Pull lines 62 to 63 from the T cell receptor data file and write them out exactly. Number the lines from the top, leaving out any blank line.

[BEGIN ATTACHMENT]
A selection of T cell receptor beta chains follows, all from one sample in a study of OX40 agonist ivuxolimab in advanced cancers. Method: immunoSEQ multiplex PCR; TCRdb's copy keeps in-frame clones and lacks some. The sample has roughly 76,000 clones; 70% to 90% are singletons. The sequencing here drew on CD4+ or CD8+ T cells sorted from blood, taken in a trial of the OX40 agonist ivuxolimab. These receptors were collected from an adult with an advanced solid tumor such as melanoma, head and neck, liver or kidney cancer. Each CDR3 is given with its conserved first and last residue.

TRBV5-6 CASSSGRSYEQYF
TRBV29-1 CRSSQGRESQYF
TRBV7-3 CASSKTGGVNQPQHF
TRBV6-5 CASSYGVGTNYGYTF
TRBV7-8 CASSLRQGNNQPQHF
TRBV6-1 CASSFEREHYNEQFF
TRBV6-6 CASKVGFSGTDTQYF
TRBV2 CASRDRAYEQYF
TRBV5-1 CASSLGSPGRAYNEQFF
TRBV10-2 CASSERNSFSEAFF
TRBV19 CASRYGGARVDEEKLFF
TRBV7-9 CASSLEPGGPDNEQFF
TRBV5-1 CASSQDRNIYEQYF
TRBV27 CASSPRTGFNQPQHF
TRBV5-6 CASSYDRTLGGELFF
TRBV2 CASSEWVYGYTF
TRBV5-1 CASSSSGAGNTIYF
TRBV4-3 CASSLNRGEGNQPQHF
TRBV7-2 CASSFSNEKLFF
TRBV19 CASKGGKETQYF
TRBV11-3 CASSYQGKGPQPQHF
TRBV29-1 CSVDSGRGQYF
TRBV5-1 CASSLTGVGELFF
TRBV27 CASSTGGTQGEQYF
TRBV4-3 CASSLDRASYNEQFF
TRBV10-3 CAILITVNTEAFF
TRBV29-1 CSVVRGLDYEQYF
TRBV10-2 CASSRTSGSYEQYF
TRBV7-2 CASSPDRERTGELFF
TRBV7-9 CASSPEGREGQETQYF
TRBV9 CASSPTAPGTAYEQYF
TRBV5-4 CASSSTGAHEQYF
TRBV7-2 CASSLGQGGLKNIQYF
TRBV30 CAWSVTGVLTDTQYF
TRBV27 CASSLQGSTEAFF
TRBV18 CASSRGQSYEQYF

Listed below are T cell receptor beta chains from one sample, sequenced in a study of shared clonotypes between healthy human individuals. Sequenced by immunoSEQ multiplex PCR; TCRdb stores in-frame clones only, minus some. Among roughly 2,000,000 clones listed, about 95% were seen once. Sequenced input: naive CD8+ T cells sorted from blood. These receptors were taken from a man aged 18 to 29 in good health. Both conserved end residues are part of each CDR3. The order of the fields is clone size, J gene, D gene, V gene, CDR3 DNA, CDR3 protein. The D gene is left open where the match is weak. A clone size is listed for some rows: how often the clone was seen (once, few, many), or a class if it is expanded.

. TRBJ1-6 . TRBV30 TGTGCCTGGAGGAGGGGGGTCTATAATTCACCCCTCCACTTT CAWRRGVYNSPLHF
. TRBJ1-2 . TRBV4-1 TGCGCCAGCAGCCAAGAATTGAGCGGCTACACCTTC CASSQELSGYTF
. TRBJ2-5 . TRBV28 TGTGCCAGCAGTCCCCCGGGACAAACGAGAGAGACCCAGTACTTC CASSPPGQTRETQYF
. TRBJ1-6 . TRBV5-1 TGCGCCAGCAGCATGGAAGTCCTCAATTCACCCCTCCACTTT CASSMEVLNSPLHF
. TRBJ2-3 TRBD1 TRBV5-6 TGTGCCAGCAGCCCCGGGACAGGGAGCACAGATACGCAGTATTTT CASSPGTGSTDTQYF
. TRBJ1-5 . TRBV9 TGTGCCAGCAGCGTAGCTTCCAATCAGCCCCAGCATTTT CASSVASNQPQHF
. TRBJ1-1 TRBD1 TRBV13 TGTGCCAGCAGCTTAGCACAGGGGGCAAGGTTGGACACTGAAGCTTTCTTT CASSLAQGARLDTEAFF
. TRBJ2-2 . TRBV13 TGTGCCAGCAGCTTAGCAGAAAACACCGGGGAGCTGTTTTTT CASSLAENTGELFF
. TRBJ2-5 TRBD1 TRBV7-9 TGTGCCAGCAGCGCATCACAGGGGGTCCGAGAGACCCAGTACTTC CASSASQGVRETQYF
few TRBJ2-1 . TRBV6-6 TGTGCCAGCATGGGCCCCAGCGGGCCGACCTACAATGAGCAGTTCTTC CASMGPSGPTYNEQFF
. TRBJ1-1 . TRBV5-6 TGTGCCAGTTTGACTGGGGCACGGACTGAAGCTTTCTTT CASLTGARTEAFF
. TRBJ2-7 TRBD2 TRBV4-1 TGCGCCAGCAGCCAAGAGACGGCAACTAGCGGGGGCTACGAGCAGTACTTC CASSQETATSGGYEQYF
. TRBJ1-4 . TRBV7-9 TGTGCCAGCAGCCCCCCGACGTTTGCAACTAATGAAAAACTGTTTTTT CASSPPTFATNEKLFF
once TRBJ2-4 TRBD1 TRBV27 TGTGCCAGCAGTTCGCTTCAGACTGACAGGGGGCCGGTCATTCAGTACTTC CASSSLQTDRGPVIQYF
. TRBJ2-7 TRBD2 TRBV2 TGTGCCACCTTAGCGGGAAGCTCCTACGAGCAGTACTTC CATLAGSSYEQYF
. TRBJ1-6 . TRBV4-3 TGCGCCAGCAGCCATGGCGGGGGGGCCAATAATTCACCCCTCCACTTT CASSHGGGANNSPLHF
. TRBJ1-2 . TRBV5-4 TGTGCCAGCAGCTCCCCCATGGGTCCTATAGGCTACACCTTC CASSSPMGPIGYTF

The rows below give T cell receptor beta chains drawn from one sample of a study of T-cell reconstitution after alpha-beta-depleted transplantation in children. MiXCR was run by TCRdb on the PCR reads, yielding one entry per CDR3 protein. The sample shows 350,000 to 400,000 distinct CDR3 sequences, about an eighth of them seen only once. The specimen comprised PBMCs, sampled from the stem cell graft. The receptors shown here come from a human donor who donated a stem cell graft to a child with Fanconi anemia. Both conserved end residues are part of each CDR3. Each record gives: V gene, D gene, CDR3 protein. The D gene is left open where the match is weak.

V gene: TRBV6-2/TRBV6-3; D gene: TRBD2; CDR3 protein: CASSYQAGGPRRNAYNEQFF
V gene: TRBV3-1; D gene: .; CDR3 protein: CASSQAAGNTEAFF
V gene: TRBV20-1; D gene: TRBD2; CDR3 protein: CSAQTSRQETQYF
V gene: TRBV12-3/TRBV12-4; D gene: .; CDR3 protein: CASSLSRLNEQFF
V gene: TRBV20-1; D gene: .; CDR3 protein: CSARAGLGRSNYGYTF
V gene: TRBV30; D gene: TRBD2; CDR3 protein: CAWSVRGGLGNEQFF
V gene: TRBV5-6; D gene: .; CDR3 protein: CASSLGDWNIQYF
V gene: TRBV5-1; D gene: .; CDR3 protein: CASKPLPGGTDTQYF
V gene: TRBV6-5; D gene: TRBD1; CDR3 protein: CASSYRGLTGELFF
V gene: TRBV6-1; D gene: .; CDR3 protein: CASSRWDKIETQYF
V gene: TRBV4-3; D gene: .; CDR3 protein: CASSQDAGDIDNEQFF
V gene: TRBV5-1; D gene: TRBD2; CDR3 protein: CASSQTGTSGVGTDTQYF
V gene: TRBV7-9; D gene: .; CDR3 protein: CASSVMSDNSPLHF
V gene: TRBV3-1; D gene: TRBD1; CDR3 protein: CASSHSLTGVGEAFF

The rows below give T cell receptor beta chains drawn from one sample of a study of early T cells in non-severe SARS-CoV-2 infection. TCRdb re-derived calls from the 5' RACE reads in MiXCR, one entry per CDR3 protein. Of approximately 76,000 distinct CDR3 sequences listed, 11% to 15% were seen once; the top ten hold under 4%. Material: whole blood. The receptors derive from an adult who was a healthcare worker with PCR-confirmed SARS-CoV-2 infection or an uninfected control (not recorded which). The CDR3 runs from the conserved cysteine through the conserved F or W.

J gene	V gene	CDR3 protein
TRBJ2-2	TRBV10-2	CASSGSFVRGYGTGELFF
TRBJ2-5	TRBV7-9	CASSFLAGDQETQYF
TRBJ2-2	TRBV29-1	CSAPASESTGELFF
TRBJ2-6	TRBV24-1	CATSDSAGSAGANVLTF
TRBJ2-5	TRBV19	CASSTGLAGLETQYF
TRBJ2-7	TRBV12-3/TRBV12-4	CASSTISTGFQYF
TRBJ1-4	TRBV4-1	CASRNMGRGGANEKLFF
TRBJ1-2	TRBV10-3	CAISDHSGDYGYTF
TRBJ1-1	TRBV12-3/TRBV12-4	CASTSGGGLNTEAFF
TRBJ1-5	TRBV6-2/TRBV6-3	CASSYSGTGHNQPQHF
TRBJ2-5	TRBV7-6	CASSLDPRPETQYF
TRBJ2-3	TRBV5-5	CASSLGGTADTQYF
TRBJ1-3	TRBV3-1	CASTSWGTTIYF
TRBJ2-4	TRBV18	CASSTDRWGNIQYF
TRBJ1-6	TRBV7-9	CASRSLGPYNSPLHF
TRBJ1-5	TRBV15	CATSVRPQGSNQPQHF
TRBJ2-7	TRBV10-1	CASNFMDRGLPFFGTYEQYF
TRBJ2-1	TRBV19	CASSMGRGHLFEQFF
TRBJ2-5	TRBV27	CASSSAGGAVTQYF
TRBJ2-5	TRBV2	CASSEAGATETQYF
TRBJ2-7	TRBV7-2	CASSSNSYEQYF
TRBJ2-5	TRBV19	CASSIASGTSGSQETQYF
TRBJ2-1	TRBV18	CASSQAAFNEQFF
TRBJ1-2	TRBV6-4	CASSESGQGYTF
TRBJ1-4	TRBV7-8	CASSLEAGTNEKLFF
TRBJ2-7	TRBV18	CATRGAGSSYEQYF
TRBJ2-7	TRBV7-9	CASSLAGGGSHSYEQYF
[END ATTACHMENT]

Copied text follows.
V gene: TRBV30; D gene: TRBD2; CDR3 protein: CAWSVRGGLGNEQFF
V gene: TRBV5-6; D gene: .; CDR3 protein: CASSLGDWNIQYF